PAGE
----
Overparenting. It’s the new buzzword for helicopter parenting, enabling and micromanaging. I did them all. I’m happy to say that I’ve (mostly) grown out of it. The truth is that there are still moments when I have the urge to step in and take over. It’s normal to feel that way; however, I know I’ve made progress when I feel the urge and don’t act on it.
When children are very young, it’s not so bad. After all, they need to be guided, nurtured and protected. As they grow up, everything about them grows: body, brain, exploring their world and relationships. We parents need to grow up, too, and change how we parent. It’s now our job to help our children do for themselves, instead of doing for them.
Ideally, our role changes from CEO and General Manager to mentor, guide and support. But we don’t live in an ideal world. Here are some everyday examples of how we overparent:
- calling a teacher to find out if there is extra credit work to make up for missing assignments
- giving your children what they want, because you can, or because it’s easier than saying ‘no’ and getting pushback
- intervening with a coach because you think your child isn’t getting enough playing time
- nagging and lecturing kids to do their schoolwork, their chores, their laundry
Why is our generation overparenting in ways it seems our parents and grandparents did not?
Here are two major themes: the race to college and parental fear of children (you read that last one right).
Let’s start with the race to college. Even before children are born, parents have a vision of what their life will look like, with the dream extending all the way to college and career. The focus is on grades, preparation for college, and the transcript, with social, emotional and life skills unintentionally taking a back seat.
Way back in the 1970s, it was not a given that all students would attend college. Now it is expected, and the competition is fierce. Parents don’t want their children to be disappointed… and parents don’t want to be disappointed either!
I can identify with that. Even during the most challenging of my son’s teen years I was still thinking ahead to college. It took a courageous person to point out that even if he had the grades, he wasn’t prepared to be successful in college. That was a real turning point for me to focus on the here and now and on character (his and mine!). Ultimately it allowed me to support him in developing the qualities that would serve him well in life. All the rest would follow.
Now, about that parental fear of children. It is best summed up by Mel Levine, MD, in his book, Ready or Not, Here Life Comes.
“We also live in a time when many mothers and fathers are downright fearful of their own kids, especially their adolescent offspring. Adolescents often hold the power in a family because they have so many weapons at their disposal (such as drugs, alcohol, tattoos, anorexia, suicidal thoughts, dropping out).”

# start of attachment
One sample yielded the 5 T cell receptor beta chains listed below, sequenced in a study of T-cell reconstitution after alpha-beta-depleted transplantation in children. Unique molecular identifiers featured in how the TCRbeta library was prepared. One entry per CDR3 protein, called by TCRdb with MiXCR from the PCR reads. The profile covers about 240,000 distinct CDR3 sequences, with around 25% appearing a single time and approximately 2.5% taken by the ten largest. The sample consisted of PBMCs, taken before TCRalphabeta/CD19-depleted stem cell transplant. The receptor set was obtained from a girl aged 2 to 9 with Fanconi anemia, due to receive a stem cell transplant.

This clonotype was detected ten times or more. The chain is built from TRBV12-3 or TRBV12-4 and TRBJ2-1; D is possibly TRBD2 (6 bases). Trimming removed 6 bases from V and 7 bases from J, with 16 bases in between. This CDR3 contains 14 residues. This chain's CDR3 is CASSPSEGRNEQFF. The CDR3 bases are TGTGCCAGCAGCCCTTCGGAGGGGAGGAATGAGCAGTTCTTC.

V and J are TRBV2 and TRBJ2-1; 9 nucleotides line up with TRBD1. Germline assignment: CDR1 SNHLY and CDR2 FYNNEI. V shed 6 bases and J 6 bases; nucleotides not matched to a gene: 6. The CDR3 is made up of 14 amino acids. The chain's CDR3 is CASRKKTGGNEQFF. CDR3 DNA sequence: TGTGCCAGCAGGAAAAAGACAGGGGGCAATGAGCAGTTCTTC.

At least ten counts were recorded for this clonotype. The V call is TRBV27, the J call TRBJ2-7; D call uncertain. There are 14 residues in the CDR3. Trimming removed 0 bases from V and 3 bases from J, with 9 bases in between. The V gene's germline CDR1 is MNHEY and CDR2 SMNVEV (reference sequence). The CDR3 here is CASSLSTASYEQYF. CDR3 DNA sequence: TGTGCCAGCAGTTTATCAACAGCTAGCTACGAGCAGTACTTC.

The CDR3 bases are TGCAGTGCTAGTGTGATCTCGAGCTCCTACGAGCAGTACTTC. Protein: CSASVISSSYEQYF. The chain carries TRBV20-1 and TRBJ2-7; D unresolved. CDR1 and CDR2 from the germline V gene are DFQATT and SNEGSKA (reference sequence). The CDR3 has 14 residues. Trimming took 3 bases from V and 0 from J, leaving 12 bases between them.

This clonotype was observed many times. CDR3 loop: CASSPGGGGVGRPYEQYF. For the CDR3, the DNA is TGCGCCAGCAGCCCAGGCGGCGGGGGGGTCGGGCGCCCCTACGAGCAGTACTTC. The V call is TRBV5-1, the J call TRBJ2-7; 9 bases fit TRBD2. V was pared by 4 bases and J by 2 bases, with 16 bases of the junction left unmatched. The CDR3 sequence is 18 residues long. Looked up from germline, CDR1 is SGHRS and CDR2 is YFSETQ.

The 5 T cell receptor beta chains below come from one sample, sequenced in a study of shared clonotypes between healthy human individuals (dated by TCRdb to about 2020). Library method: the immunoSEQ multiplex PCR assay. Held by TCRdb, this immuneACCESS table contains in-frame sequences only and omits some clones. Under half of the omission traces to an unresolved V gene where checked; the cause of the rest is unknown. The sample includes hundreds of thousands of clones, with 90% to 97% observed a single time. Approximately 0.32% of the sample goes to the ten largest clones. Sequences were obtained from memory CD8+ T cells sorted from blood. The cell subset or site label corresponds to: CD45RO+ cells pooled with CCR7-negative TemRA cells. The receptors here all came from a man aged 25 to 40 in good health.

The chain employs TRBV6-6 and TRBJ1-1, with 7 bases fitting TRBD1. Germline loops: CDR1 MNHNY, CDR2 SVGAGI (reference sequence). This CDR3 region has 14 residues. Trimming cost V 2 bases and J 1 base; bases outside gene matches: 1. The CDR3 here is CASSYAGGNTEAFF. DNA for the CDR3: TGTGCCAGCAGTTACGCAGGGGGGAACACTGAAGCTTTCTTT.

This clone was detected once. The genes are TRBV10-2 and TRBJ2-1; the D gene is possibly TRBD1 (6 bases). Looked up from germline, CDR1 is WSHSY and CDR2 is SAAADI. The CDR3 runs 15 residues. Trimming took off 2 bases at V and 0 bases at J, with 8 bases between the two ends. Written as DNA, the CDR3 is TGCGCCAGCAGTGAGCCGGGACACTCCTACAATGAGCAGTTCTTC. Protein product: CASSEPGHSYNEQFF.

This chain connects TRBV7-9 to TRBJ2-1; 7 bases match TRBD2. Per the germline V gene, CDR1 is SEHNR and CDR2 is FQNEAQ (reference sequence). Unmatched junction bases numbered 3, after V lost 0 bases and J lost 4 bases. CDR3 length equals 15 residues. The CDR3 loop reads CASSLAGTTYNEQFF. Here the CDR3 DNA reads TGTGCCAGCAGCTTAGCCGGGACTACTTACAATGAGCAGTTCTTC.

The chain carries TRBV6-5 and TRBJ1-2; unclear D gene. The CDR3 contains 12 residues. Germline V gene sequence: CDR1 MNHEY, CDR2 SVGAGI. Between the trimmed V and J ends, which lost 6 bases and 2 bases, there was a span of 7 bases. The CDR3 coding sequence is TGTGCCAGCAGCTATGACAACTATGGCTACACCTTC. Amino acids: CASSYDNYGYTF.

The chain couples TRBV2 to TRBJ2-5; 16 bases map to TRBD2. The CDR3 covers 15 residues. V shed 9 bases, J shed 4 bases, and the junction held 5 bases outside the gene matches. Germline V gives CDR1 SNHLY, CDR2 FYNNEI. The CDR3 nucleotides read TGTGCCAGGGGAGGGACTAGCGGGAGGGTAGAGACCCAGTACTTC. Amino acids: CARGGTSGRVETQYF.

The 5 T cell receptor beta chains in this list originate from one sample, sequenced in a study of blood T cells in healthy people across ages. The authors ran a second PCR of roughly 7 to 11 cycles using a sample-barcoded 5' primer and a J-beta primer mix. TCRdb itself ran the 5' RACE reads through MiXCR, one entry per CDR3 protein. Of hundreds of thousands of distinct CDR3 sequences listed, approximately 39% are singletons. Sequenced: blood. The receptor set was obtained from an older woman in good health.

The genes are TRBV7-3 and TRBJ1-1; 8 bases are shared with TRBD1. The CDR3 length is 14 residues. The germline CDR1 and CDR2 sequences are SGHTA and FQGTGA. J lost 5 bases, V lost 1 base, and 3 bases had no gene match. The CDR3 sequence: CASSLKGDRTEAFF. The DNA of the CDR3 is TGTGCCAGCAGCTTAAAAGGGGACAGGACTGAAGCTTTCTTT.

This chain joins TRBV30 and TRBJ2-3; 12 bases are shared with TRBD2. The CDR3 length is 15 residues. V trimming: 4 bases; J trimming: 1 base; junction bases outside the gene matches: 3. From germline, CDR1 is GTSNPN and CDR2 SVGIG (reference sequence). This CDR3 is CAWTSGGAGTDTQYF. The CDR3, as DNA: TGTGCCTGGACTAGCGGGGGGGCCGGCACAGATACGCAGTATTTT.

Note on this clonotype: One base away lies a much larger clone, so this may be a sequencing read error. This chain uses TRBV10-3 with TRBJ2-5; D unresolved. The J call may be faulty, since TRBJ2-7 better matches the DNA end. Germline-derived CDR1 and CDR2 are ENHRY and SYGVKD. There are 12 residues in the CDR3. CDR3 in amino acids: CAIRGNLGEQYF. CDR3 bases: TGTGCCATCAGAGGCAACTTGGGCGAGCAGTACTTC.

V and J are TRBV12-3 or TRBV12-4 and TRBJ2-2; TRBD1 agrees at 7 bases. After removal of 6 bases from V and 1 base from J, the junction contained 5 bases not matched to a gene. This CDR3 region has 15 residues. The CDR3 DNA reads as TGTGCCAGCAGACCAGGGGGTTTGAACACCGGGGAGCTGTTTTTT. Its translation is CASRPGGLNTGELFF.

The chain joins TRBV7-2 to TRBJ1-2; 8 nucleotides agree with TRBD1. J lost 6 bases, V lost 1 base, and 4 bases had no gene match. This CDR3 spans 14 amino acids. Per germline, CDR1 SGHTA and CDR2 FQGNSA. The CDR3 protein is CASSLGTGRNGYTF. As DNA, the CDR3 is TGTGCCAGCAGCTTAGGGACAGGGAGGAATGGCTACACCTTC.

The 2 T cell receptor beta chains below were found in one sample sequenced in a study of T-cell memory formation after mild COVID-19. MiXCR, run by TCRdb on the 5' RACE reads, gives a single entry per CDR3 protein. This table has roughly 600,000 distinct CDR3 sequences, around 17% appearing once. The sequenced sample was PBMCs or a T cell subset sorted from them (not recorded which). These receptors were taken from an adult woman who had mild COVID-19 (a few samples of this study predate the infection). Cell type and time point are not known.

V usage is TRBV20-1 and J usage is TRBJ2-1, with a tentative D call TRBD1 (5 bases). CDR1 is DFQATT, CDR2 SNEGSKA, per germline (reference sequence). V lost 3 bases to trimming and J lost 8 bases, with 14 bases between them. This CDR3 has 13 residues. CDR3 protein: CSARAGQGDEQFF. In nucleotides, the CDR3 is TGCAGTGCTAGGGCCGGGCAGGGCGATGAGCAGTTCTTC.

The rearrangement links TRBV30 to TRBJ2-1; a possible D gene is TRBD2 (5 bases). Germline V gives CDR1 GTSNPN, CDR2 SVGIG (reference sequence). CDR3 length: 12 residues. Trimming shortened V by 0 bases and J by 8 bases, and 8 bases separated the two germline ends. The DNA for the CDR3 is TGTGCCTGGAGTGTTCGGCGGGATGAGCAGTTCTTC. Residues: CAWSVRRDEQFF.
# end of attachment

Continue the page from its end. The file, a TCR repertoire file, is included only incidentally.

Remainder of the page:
There’s more, but you get the picture. The idea that in a sense our kids have ‘weapons’ to use against us has stuck with me. At a deeper level, our children know how afraid we are of them veering off the straight and narrow.
The past twenty years have seen an alarming increase in frightening behaviors and conditions such as addiction, depression, anxiety, cutting, eating disorders, ADHD, ODD, mood disorders. Parents are terrified of these possibilities that can result in broken dreams or even death. They are hyper-vigilant in attempting to prevent any of these from happening. The unfortunate truth is that this kind of hovering contributes to exactly what they’re trying to prevent.
So what’s a parent to do? First know that it is never too late to change what you’re doing and to have a new, positive influence on your child. I know. I did all those things that didn’t work… but I had help and began the process when my child was 17. I thought it was all hopeless and beyond repair. Not true.
So hold on to that hope, stay tuned, and look for Part 2 on overparenting, where I share my top four steps you can take to turn it all around.
Fern Weis is a parent coach, specializing in supporting parents of teens and young adults who are going through difficult situations (including underachieving, disrespectful behavior, addiction recovery and more). With parent-centered coaching, Fern helps parents release guilt, end enabling, and confidently prepare their children to thrive through life’s challenges. Learn more about coaching and workshops at www.fernweis.com or www.familyrecoverypartners.com.
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